Jultra Truth. Freedom. Oh and the end of New Labour and Tony Blair, Ian Blair, ID cards, terror laws and the NWO and their lies

Sunday, October 07, 2007

Gordon Brown: 'election is off'

It's good news and it's bad news isn't it ? Bad because it deprives people of the opportunity to get rid of this government asap, good because it shows Brown is not confident.

"A "remarkably calm, but not sunny" Prime Minister [...] admitted he had considered calling a snap election, and denied recent poor polls were behind his decision to stall." (Telegraph)

That Gordon Brown has deep-sixed any November election, when he and advisers around him were clearly strongly toying with/preparing for/talking up amongst themselves and letting the public believe the idea can only suggest the truth:

That some of the recent polls for the Labour party were just simply not stable, and that some of those polls which appear to put Labour ahead were perhaps as much about laying the groundwork for a possible November election rather than an accurate representation of what's what. I was very suprised when I started seeing these polls appear as they didn't seem to make a whole lot of sense.

Other polls of course, have not been so glowing in showing a clear victory for Labour, including the latest News of the World poll.

My big hope was, out of a combination of folly, misjudgement and hubris, as well various crackpot supporters egging him on, Brown would madly hold a November election and just loose or you would get a hung Parliament.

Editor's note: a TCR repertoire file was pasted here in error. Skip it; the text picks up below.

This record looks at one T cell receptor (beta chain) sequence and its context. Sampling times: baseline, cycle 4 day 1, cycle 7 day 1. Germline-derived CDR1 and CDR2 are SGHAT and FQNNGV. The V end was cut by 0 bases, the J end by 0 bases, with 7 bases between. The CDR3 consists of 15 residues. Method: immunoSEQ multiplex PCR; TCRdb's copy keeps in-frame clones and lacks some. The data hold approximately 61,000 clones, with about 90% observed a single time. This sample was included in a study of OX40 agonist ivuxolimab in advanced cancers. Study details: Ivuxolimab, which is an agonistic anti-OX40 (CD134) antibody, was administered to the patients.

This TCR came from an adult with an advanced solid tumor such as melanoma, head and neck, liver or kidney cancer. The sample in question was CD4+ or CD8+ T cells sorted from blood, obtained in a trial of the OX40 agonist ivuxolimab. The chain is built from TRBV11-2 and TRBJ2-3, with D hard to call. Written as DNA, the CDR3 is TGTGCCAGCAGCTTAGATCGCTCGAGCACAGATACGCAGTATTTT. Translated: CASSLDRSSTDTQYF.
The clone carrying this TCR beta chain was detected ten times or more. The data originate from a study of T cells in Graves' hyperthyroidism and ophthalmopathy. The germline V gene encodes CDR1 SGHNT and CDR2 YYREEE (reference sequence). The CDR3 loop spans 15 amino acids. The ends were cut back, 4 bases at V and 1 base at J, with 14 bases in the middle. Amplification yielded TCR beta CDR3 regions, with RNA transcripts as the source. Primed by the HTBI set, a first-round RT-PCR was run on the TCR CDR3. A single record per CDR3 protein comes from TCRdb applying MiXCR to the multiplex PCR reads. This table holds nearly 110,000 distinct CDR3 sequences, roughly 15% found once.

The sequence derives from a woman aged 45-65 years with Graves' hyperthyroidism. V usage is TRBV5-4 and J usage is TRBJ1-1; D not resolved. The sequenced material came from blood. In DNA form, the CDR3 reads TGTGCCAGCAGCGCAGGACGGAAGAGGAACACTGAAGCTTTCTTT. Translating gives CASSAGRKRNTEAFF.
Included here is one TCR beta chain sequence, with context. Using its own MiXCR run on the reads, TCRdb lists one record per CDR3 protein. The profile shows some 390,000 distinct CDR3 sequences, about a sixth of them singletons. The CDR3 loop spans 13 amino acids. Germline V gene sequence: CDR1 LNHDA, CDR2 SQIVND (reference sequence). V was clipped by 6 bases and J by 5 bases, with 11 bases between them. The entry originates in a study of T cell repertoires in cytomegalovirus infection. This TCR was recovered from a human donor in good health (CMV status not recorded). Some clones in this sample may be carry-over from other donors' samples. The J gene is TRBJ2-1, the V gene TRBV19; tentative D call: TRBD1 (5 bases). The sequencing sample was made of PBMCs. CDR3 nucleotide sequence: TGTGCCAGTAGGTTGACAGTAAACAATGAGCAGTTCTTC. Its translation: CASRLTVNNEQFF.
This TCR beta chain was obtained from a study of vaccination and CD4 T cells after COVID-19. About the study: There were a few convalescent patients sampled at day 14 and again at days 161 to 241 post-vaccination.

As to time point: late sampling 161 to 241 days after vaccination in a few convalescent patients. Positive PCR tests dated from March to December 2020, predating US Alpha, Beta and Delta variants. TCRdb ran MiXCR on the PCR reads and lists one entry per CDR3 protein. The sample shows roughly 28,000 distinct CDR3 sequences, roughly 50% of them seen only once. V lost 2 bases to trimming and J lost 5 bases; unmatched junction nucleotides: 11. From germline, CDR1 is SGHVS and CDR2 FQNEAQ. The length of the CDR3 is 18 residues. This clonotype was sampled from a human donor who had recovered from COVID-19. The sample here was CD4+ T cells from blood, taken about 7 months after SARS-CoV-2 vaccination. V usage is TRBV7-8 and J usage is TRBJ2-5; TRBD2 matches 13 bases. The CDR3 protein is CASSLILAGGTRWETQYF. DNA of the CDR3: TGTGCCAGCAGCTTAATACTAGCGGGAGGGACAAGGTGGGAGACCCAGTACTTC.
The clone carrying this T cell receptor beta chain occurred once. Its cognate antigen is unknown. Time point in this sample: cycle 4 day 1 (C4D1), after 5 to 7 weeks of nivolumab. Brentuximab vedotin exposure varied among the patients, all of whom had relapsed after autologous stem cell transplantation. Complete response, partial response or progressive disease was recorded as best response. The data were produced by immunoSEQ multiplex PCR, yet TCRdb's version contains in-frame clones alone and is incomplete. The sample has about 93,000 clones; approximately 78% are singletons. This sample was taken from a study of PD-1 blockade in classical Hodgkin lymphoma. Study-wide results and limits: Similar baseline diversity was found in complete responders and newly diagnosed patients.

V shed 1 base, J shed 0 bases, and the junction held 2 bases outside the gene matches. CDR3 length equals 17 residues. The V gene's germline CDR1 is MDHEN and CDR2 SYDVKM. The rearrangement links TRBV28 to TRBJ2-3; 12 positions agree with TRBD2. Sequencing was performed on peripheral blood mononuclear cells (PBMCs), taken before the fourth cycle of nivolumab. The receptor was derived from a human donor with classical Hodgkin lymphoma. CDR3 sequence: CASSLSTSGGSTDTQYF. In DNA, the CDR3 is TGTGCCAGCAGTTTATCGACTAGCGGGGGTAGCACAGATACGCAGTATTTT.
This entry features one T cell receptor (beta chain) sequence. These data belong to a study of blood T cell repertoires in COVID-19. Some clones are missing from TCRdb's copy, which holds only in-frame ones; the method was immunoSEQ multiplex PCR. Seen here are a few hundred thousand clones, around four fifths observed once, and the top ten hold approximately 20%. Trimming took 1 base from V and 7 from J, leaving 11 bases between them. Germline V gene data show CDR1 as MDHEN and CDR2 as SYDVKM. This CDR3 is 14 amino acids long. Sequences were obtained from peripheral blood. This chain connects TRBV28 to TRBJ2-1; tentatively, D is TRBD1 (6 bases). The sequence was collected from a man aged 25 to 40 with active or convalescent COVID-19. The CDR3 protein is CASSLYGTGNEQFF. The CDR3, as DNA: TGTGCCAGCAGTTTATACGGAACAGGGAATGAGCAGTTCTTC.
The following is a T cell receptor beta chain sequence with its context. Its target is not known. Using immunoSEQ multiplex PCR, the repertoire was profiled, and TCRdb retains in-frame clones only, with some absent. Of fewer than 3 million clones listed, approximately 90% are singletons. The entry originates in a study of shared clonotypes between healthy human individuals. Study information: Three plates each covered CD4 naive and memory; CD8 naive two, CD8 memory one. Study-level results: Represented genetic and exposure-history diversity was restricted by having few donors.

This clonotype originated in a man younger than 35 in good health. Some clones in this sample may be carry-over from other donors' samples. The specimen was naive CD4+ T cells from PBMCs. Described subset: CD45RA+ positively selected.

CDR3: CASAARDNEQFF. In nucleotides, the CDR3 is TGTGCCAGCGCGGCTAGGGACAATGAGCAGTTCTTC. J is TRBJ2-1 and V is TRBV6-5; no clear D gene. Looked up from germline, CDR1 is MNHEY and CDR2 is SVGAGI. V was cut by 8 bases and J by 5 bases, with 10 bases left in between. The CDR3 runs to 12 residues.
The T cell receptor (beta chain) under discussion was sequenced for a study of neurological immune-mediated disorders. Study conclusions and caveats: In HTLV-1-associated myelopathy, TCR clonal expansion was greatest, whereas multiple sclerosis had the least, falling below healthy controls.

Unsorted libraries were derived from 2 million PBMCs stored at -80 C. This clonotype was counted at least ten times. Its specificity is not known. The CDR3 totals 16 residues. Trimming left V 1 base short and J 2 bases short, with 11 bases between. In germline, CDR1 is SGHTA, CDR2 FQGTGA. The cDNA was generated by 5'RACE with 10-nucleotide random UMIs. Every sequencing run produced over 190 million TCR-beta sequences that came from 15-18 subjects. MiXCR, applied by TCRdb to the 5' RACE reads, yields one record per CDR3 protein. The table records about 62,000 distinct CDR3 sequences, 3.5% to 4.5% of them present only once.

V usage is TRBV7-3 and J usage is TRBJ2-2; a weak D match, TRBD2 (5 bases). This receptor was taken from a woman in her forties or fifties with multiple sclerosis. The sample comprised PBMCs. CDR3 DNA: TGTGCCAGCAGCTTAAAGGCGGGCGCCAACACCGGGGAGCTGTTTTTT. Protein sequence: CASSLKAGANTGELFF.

But Brown has clearly seen this coming, he tested the waters enthusiastically apparently in this party conference season with various announcements but has ultimately seen the writing on the wall. Of course all of this has made Brown look ridiculous:

"But the prime minister insists it was not the melting away of Labour's strong poll lead that led him to decide there would be no ballot. He told the BBC's Andrew Marr that he thought he would win an election but wanted to show how he would change the country, rather than being judged on how he had dealt with a series of events that have taken place since he moved into Number 10."(BBC)

Surely the BBC don't actually believe that ?

Don't forget various supporters urging Brown on in the past to call a snap election included people like Ken Livingstone.

Labels: , ,

Monday, October 01, 2007

Labour's communist police state again

You've probably seen the front page of yesterday's Mail on Sunday

"Officials from the top of Government to lowly council officers will be given unprecedented powers to access details of every phone call in Britain under laws coming into force tomorrow. The new rules compel phone companies to retain information, however private, about all landline and mobile calls, and make them available to some 795 public bodies and quangos. The move, enacted by the personal decree of Home Secretary Jacqui Smith, will give police and security services a right they have long demanded: to delve at will into the phone records of British citizens and businesses"

As usual the Daily Mail are permitted to complain about all this stuff, but within the acceptable boundaries of plebdom. So it goes, "what if it falls into the wrong hands ?". But of course, one struggles to think what is the 'right hands' in this circumstance. We've talked about all this stuff before on here.